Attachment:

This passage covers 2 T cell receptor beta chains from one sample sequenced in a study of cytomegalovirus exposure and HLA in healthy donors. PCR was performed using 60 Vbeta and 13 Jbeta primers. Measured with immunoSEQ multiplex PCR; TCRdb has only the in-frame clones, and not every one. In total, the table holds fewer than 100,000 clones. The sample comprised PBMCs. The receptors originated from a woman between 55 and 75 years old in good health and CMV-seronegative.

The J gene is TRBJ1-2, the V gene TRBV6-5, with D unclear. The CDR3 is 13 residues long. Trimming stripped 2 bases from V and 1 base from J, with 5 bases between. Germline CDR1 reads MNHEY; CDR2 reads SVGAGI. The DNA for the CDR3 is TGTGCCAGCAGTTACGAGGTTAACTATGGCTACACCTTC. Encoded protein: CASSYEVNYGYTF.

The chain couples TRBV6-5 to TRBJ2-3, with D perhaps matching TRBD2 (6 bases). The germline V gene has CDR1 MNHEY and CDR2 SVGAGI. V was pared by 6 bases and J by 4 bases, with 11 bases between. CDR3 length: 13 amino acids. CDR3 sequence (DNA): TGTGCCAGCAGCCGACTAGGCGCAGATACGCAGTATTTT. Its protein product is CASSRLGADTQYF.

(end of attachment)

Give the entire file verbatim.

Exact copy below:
This passage covers 2 T cell receptor beta chains from one sample sequenced in a study of cytomegalovirus exposure and HLA in healthy donors. PCR was performed using 60 Vbeta and 13 Jbeta primers. Measured with immunoSEQ multiplex PCR; TCRdb has only the in-frame clones, and not every one. In total, the table holds fewer than 100,000 clones. The sample comprised PBMCs. The receptors originated from a woman between 55 and 75 years old in good health and CMV-seronegative.

The J gene is TRBJ1-2, the V gene TRBV6-5, with D unclear. The CDR3 is 13 residues long. Trimming stripped 2 bases from V and 1 base from J, with 5 bases between. Germline CDR1 reads MNHEY; CDR2 reads SVGAGI. The DNA for the CDR3 is TGTGCCAGCAGTTACGAGGTTAACTATGGCTACACCTTC. Encoded protein: CASSYEVNYGYTF.

The chain couples TRBV6-5 to TRBJ2-3, with D perhaps matching TRBD2 (6 bases). The germline V gene has CDR1 MNHEY and CDR2 SVGAGI. V was pared by 6 bases and J by 4 bases, with 11 bases between. CDR3 length: 13 amino acids. CDR3 sequence (DNA): TGTGCCAGCAGCCGACTAGGCGCAGATACGCAGTATTTT. Its protein product is CASSRLGADTQYF.